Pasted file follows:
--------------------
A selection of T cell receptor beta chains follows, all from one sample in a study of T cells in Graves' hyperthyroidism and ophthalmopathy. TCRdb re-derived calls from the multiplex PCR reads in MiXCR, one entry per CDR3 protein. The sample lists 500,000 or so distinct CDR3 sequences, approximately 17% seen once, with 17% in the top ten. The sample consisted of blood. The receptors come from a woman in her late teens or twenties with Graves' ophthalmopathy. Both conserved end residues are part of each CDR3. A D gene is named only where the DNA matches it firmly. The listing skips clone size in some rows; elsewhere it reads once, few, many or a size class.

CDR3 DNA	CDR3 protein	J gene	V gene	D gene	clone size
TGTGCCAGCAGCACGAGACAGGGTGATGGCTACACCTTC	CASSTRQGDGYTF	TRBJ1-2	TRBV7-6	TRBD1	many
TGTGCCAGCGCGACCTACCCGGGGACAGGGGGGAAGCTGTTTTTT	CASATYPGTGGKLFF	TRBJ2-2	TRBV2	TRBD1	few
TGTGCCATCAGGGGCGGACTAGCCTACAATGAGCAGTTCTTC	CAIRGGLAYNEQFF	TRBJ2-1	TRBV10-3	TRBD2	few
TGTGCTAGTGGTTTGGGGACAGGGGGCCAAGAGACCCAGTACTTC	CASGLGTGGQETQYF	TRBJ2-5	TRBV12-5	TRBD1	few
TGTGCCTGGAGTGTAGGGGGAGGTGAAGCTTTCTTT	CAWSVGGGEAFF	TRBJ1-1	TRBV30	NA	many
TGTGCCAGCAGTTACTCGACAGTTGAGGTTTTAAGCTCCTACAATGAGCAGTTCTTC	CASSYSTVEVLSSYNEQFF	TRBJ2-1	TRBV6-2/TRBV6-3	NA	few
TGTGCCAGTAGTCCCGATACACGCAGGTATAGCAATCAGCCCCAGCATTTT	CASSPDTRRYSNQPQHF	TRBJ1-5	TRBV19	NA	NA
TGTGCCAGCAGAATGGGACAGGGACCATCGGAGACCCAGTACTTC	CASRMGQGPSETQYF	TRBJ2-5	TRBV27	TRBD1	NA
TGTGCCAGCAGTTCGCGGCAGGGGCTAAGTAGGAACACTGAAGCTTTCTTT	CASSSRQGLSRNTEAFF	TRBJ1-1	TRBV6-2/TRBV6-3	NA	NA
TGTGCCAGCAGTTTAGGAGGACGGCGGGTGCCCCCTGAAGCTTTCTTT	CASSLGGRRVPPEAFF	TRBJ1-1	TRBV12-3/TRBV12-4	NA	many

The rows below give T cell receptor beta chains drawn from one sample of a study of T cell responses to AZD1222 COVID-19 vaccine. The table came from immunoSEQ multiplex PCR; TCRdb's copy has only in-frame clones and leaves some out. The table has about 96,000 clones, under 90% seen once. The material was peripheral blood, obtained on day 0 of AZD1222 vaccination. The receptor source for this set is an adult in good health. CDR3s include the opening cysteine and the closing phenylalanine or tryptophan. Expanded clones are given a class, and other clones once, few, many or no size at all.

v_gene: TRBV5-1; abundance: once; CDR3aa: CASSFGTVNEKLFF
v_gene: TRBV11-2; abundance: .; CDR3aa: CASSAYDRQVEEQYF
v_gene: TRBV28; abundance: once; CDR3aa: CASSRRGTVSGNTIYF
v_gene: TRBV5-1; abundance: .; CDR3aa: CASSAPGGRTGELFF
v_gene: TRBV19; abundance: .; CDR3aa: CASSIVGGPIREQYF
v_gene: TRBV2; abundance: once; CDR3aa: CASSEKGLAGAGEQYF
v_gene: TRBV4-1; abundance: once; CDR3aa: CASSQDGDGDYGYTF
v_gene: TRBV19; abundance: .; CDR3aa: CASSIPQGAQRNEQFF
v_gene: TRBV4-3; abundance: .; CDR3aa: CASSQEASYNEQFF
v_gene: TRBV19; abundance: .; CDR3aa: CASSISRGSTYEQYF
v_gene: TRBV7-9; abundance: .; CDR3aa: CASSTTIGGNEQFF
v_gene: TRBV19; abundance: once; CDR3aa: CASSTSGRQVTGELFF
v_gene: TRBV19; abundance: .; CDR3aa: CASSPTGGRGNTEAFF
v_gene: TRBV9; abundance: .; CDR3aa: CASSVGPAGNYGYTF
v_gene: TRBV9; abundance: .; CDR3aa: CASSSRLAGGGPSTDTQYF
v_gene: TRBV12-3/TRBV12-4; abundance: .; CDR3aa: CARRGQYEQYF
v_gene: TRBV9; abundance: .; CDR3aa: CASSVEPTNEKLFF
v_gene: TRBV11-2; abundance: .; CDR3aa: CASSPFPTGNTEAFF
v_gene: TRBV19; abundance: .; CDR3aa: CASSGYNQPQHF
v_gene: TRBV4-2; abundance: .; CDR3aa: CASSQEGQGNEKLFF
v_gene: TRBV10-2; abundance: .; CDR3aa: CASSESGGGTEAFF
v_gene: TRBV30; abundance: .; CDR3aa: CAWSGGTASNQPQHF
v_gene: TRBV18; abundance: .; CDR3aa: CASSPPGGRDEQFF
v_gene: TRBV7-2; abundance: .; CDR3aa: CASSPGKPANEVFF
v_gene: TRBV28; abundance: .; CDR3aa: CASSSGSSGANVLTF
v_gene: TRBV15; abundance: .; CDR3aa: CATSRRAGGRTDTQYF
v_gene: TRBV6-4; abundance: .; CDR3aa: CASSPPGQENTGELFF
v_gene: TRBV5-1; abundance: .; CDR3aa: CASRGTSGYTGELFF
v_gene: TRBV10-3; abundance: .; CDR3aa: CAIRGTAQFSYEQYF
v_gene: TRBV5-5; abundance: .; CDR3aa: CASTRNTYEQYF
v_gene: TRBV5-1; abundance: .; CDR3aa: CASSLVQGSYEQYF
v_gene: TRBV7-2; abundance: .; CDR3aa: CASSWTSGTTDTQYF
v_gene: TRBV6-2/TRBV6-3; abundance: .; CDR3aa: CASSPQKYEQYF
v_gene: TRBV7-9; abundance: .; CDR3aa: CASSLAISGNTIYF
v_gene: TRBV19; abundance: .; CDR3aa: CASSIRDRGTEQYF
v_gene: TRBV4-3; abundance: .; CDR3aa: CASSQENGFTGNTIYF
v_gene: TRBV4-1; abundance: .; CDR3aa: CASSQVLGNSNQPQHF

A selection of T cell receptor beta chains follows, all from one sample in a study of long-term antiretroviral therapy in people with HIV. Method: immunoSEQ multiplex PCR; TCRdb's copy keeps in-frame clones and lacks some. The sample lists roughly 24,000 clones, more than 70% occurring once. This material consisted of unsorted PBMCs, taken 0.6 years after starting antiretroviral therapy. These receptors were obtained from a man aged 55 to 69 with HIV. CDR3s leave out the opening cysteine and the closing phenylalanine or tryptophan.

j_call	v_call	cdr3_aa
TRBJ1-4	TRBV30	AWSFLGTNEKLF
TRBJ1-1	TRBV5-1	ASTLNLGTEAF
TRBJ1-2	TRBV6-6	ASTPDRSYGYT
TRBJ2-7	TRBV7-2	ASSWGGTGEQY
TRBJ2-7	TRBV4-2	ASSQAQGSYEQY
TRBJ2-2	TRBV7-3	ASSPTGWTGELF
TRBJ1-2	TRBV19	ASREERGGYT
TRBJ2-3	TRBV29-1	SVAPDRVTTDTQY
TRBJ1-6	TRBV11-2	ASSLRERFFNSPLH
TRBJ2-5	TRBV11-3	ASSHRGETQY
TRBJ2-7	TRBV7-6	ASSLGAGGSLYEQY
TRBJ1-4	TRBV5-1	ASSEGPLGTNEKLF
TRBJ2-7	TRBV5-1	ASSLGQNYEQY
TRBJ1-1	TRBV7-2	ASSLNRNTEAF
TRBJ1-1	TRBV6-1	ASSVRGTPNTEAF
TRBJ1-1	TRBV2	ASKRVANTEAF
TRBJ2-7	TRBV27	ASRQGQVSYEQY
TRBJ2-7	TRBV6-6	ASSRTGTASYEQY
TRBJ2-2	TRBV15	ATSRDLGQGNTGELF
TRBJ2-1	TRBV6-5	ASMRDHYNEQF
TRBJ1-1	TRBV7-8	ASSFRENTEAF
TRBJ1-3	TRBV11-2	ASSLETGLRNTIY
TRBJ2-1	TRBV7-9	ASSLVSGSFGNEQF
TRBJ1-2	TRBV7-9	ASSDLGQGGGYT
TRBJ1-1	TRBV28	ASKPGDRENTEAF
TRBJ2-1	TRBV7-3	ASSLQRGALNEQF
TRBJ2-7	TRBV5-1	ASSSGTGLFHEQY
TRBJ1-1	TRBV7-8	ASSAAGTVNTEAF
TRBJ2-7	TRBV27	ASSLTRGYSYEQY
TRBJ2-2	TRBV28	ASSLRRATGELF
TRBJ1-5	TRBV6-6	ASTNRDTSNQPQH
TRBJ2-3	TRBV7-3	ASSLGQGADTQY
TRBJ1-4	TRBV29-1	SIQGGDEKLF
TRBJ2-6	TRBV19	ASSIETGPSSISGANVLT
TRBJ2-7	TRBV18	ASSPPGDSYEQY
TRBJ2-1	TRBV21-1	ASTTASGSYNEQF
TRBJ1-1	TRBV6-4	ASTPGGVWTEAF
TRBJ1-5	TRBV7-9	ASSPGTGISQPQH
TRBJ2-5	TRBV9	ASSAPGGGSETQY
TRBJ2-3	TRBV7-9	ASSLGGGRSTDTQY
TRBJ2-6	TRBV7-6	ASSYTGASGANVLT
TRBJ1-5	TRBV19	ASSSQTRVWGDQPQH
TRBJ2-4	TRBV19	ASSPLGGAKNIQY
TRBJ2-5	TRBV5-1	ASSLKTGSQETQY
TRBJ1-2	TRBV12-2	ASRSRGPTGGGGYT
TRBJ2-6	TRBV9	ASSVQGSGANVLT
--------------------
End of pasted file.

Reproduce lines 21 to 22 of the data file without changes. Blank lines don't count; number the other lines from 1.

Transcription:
v_gene: TRBV19; abundance: .; CDR3aa: CASSIPQGAQRNEQFF
v_gene: TRBV4-3; abundance: .; CDR3aa: CASSQEASYNEQFF